What’s wrong with me?
Buying a pair of shoes ought to be a relatively straightforward task. You go to the shop, find some you like, try them on and then make a purchase. That’s always the scenario I have in my head. I had it in my head at the weekend when I went into town. In and out, it should take me no longer than 30 minutes, I thought to myself. Two hours later I ended up with a pair that may be too small for me. I don’t particularly like these shoes, but they ended up being the ones that were the least stressful to buy.
By that I mean the shop was relatively empty (nobody in my space) and I could try the shoes on straight off the shelf without having to ask a member of staff to get them. They were also very cheap so I didn’t have to spend a ludicrous amount of time weighing up the pros and cons of buying them.
This came after several failed attempts in other shops. The real trouble is that I don’t know what kind of shoes I really like. When I see a pair in the shop, I find it really difficult to figure out if they appeal to me. It’s extremely stressful, but it can be less of a struggle if my wife is with me — I rely on her for most of the decisions in my life.
It’s not just shoes though. Shopping for anything is overwhelming. One time my wife parked up at Tesco and stayed in the car with the dog while I went to get a few groceries. Ninety minutes later she angrily texted me to find out what the hell was taking so long. The truth was that I was just having trouble deciding what to buy.
This indecisiveness and propensity to get flustered has been a common theme throughout my life. These situations invariably lead to the question (asked by my wife, myself or both): What’s wrong with me? It’s only now, at 33 years old, that I’ve come to the conclusion that this is a question I need an answer for.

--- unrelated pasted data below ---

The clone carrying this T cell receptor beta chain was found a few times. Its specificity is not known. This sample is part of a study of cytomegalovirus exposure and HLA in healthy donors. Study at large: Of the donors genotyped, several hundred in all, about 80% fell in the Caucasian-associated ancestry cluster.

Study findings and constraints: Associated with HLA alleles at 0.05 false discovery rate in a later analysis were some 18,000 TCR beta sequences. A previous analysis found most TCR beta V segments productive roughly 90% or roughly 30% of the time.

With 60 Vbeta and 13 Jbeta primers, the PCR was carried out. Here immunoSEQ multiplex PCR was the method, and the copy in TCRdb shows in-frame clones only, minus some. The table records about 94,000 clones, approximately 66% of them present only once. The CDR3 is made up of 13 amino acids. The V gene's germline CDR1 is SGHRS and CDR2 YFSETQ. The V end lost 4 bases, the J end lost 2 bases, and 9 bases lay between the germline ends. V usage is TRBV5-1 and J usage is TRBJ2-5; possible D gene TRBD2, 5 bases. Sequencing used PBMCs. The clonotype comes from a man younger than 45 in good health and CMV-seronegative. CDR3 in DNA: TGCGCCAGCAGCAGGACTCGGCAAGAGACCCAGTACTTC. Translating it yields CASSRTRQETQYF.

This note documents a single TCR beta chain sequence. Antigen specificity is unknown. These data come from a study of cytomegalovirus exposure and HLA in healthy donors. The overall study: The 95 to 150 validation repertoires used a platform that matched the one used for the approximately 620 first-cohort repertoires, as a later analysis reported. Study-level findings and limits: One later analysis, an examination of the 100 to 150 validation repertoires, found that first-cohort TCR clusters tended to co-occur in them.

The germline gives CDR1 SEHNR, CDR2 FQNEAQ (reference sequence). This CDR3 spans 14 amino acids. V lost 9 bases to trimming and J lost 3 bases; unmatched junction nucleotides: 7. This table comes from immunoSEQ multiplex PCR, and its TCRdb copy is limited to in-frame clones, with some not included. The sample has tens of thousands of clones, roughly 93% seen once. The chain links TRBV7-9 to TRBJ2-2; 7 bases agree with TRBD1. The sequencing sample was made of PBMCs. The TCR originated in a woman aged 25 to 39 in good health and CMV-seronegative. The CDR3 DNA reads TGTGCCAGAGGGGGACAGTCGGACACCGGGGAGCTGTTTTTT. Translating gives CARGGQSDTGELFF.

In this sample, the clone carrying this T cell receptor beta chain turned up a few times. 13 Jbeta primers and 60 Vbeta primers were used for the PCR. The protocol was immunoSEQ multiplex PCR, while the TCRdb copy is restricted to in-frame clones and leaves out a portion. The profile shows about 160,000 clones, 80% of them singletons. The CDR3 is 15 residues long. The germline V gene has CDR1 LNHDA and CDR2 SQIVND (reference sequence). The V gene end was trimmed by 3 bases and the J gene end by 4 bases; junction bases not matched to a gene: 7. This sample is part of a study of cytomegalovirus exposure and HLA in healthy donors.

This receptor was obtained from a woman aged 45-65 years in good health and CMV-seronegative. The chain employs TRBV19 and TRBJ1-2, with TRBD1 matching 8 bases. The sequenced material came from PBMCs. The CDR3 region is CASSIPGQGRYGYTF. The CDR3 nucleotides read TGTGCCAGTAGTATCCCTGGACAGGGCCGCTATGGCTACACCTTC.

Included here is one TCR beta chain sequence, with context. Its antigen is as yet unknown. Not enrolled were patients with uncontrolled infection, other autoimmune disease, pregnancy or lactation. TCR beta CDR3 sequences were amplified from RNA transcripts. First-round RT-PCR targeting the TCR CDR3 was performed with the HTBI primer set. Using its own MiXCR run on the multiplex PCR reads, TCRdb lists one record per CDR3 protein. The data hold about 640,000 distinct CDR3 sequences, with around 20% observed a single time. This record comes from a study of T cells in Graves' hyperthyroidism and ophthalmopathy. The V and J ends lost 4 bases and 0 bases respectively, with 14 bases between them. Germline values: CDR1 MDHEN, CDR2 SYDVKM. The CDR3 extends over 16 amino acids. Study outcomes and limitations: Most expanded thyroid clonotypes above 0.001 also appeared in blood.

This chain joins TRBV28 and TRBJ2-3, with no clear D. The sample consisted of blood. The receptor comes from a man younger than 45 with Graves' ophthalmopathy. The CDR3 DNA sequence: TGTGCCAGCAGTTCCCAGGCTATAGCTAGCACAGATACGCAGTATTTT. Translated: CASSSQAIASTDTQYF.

I’ve always known that I’m a bit weird. I don’t “fit in”. Interactions with other people are a source of enormous anxiety and they lead to me behaving in ways that are difficult to rationalise. Simple day-to-day tasks, like buying a pair of shoes or going to the shops, become like facing a towering maze of endless twists and turns. For a long time I just thought this was how all people were, but now I’m not so sure.
The reason for my uncertainty is that my long-suffering wife doesn’t pussyfoot around. She tells me straight that the things I do fall out of the boundaries of what might be considered normal behaviour, if there can ever be such a thing. I know she’s right. I’ve always known, really, but I just choose to keep it inside me.
Years ago, I was watching a film with an ex-girlfriend and one of characters was autistic. My ex turned to me and earnestly asked, “Is that what you have?” I laughed, but part of me wondered if she might be onto something.
I see elements of myself in all film and television portrayals of people with autism, or other similar conditions. I’ve felt a sense of familiarity reading about autism on various websites. Descriptions of Asperger’s ring some bells. ADHD also. A counsellor once told me I possibly have social anxiety disorder. I think I have some kind of mild OCD because my whole life I’ve counted my movements, from moving my big toe to tapping my fingers to blinking, in sets of five (I shall save that for a future post).